Who is ZeroHedge?

Oct 18, 2011
J. Webster
Comments Off on Who is ZeroHedge?

The most interesting financial blogger on the web just happens to be anonymous and go by the name of Tyler Durden. Yes, that’s the name of Brad Pitt’s character in the movie Fight Club. The blog is called ZeroHedge, and a Mr. Durden posts throughout the day, smashing rumors and bashing the talking heads on TV who think they know what they’re talking about.

And that’s really what blogs are all about and what they’re supposed to do – shining a spotlight on lies and bringing the truth out of the dark. If you are trading stocks, ZeroHedge is a must read. The blog will make you look at what goes on in the stock market world differently. But I’m sure you’re already reading it. There’s no rule about not telling people about ZeroHedge, too.

While ZeroHedge remains more or less anonymous, NY Mag did a piece on the blog a few years ago that gives you some insight into what exactly it’s all about. It turns out ZeroHedge is a collection of people in a way, but was started by a former hedge-fund analyst named Dan Ivandijiiski.

Last spring, in a far corner of the Internet, an unknown blogger began to piece together a conspiracy theory: The investment bank Goldman Sachs was using sophisticated, high-speed computers to siphon hundreds of millions of dollars in illegitimate trading profits from the New York Stock Exchange, invisibly undercutting the market and sidestepping the regulatory reach of the Securities and Exchange Commission.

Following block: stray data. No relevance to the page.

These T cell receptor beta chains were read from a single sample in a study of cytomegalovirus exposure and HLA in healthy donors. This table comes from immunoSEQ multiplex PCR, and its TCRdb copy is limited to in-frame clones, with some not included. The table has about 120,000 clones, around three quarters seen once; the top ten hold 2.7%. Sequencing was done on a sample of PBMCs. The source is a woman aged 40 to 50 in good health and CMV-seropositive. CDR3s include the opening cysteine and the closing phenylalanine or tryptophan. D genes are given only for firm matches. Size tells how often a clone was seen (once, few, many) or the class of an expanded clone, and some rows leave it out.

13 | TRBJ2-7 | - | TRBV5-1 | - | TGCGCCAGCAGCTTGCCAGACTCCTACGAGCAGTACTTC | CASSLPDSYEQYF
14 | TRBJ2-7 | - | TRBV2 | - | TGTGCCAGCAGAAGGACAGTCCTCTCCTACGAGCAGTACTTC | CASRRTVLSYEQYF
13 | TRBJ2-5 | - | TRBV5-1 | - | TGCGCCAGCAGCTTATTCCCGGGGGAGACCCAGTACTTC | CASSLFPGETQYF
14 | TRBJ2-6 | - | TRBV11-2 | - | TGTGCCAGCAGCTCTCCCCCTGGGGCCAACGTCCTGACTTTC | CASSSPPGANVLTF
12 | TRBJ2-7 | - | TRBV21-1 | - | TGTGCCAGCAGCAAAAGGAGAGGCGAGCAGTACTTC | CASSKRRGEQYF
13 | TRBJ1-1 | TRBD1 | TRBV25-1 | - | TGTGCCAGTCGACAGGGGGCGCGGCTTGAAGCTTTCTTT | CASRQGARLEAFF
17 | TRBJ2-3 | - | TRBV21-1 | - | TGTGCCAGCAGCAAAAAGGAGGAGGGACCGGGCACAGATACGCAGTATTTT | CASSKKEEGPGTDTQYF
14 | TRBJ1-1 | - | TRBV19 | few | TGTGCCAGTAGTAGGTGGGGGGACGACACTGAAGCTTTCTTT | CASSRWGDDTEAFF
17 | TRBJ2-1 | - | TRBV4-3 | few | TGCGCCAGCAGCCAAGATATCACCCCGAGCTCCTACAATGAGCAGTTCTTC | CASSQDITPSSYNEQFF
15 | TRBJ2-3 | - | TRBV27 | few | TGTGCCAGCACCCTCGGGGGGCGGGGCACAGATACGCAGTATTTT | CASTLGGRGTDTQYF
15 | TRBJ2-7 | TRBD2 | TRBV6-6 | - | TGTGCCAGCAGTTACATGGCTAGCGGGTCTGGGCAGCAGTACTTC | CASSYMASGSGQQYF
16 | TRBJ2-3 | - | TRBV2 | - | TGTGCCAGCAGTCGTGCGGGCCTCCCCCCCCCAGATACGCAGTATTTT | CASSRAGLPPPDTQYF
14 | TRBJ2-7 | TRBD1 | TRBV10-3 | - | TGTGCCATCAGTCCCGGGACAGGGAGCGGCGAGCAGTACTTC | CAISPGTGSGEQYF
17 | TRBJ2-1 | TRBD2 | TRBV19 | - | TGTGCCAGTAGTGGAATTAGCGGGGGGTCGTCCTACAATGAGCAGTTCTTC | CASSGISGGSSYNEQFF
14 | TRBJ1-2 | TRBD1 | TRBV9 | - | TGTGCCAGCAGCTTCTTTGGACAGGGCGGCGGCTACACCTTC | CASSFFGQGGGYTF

Only a few loyal readers paid attention to the blog called Zero Hedge, a no-frills site full of arcane analysis decipherable only by finance professionals. But when a former Goldman Sachs computer programmer was arrested for allegedly stealing software codes used for the firm’s electronic trading arm, and a federal prosecutor was quoted saying the codes could be used to “manipulate markets in unfair ways,” the once-obscure blog ignited a chain reaction. While on a golf outing, an editor at the New York Times learned from a friend who worked on Wall Street that the Zero Hedge allegation was the talk of the industry, and an assignment ensued. On July 24, the Times published a front-page article on so-called high-frequency trading and its potential abuses, which in turn prompted Chuck Schumer, a member of the Senate Finance Committee, to draft a letter to the SEC that same day. Twelve days later, the SEC signaled that it was considering a ban on the very computerized trading that Zero Hedge had attacked.

Full article is here.

Related Posts Plugin for WordPress, Blogger...

Comments are closed.